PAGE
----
NFC technology could greatly benefit QSRs

NFC Technology mobile payments

Near field communications could make fast food restaurants a speedier experience for consumers.

The entire experience of the quick service restaurant (QSR) is based on being able to obtain a meal very rapidly, and although things have slowed down a bit over the years, NFC technology could provide the necessary tools to make this process speedier.

Near field communication could allow mobile payments to be complete with a simple tap of the device.

This is vitally important in QSRs, where every second counts, regardless of whether the customer has ordered a coffee or a burger and fries. Moreover, in locations where loyalty points are collected, the experience can be shortened, even further, as NFC technology has the potential to cut the time down in that area, as well. A single tap or wave of the smartphone over the reader makes it possible to both pay for the meal and collect – or redeem – loyalty points.

NFC TechnologyIn fact, some QSRs are dabbling with the idea of using NFC technology for making the order, too.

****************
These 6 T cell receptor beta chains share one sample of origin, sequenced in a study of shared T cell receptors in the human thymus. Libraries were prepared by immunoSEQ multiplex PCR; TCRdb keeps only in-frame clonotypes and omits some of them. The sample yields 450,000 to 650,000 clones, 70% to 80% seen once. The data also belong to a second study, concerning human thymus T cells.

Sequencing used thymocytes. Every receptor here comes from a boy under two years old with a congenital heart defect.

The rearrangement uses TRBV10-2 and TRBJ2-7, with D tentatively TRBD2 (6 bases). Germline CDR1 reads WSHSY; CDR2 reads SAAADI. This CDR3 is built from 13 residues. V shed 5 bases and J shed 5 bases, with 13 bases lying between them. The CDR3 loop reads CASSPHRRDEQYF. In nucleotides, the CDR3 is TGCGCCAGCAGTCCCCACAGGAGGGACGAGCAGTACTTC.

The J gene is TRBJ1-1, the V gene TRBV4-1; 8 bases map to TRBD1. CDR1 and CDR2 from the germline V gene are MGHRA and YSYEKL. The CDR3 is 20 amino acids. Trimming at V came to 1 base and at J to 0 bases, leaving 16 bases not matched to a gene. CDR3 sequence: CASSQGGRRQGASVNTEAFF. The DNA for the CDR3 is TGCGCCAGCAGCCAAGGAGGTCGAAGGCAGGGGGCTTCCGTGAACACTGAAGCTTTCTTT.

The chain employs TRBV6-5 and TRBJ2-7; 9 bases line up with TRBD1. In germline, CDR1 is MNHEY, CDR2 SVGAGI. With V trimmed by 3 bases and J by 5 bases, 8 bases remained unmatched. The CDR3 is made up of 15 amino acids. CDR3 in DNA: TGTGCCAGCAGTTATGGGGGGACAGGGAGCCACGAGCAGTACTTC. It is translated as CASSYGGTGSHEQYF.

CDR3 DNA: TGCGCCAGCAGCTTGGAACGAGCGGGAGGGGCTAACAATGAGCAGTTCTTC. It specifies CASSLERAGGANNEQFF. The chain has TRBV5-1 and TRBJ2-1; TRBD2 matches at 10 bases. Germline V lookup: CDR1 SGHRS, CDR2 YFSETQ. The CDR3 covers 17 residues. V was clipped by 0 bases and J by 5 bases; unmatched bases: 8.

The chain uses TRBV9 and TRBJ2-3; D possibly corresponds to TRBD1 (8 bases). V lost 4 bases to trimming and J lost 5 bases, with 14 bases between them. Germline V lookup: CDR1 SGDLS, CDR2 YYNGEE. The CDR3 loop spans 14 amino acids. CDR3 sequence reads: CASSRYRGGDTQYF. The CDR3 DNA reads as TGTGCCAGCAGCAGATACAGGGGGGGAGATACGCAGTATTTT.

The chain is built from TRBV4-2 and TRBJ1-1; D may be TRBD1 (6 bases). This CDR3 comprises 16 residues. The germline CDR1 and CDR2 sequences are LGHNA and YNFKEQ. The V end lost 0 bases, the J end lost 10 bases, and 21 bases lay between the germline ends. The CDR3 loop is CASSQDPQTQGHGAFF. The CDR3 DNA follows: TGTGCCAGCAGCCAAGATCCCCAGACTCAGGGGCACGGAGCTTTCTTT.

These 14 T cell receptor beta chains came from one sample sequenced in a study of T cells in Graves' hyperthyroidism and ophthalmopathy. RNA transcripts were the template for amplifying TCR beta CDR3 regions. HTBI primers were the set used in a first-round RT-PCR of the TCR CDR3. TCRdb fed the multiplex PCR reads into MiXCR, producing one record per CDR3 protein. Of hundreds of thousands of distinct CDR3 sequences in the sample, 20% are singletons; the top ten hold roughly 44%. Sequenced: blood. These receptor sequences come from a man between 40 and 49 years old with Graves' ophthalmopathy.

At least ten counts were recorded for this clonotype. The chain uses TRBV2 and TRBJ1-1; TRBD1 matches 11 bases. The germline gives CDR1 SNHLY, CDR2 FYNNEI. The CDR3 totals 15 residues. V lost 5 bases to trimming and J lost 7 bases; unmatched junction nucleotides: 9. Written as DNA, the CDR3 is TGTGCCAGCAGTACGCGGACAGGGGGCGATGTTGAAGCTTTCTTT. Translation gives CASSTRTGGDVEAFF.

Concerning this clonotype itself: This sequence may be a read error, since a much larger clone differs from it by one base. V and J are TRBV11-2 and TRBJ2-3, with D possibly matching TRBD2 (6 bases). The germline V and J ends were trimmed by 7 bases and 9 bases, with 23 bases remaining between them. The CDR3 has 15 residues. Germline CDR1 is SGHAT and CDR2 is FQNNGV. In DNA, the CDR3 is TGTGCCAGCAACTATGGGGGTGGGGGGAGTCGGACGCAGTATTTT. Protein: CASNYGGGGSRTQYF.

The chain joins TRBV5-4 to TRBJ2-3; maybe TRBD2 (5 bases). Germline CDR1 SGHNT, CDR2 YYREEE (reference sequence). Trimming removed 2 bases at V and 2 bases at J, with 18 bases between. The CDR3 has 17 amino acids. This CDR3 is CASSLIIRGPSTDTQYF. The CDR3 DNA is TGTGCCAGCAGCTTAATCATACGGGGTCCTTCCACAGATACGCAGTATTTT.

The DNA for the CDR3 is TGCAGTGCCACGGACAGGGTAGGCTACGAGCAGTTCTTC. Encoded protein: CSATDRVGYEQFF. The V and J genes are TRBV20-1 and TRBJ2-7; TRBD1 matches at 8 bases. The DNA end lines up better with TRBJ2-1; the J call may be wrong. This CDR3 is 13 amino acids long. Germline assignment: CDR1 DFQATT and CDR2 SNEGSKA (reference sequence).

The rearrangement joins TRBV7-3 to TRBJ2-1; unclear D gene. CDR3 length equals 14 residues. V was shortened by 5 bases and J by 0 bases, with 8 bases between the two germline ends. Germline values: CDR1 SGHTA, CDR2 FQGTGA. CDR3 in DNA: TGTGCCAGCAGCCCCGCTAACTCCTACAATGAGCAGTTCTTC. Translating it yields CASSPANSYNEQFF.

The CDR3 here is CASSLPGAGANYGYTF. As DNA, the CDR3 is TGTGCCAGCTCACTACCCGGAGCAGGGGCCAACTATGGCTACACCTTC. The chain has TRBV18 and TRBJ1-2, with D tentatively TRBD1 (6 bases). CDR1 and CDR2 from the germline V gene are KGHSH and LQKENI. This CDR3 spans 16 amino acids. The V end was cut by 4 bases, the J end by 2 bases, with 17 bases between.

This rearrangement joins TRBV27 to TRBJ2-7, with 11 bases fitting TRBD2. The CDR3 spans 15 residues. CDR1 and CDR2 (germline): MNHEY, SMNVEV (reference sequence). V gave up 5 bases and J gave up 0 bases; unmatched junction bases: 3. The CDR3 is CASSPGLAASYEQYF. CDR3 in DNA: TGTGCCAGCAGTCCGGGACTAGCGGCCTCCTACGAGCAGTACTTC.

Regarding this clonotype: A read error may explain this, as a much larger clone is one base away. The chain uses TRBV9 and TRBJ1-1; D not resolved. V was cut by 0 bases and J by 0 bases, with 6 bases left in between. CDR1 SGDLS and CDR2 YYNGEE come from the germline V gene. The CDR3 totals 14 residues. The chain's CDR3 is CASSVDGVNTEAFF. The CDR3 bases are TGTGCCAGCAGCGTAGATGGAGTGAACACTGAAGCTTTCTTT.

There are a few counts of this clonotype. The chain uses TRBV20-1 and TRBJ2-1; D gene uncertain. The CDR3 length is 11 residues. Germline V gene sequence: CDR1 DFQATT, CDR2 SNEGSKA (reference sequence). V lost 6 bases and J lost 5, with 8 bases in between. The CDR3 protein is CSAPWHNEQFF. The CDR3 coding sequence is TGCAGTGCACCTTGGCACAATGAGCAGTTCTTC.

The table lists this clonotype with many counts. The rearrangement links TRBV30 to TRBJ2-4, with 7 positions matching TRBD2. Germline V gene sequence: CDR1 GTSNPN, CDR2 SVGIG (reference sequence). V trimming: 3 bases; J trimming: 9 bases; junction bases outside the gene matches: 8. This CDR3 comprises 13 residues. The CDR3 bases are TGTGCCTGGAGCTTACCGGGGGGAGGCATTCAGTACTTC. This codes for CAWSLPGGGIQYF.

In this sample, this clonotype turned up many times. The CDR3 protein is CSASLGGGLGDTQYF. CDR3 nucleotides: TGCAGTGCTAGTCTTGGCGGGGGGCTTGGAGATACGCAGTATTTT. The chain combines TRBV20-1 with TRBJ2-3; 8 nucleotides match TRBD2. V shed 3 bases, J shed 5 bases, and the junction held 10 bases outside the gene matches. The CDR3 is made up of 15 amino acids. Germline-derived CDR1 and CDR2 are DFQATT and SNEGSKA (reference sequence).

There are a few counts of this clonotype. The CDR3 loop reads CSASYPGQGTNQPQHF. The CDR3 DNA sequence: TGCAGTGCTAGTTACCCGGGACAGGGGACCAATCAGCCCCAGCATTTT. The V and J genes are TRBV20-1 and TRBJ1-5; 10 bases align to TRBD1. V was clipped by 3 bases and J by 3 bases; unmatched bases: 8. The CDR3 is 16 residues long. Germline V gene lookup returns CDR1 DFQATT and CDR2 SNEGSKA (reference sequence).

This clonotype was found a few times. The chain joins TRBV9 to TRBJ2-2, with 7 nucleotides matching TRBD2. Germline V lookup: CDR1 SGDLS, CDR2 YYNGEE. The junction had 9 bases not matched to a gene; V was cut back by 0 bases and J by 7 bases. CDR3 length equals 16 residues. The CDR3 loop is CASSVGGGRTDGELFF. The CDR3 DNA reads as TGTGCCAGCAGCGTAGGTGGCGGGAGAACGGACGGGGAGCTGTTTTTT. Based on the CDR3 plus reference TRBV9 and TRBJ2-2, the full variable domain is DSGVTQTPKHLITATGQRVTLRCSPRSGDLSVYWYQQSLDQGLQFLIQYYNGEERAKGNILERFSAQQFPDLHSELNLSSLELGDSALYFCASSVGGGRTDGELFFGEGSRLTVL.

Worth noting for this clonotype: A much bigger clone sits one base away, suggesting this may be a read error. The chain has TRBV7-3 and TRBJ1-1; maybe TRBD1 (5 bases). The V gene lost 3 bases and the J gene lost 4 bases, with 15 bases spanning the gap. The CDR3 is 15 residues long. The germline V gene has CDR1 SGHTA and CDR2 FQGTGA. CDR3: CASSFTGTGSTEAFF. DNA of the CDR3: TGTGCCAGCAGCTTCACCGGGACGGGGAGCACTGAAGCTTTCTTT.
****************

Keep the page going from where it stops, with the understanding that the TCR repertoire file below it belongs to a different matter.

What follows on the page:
The fast food industry is seeing many opportunities through NFC technology, which could include customizing an order over the smartphone, submitting it, making a mobile payment, and collecting loyalty points, all in one brief tap of the device.

Mobile payments based on NFC technology are already being used or piloted by some of the largest fast food chains in the world. These include everyone from Dunkin’ Donuts to McDonald’s. Starbucks has managed to be a leader in mobile payments without using that tech, but it is certain to be something it is considering.

A new Juniper Research report has predicted that by 2017, NFC technology based mobile payments will break the $180 billion mark worldwide, with 90 percent of the market value coming from North America, Western Europe, and the Asia Pacific region.

Many research firms find that predictions are challenging to make simply because there are a limited number of NFC technology enabled devices currently on the market. The number is rapidly growing, but the use of the chips in upcoming iPhones would be a defining breakthrough for the tech.

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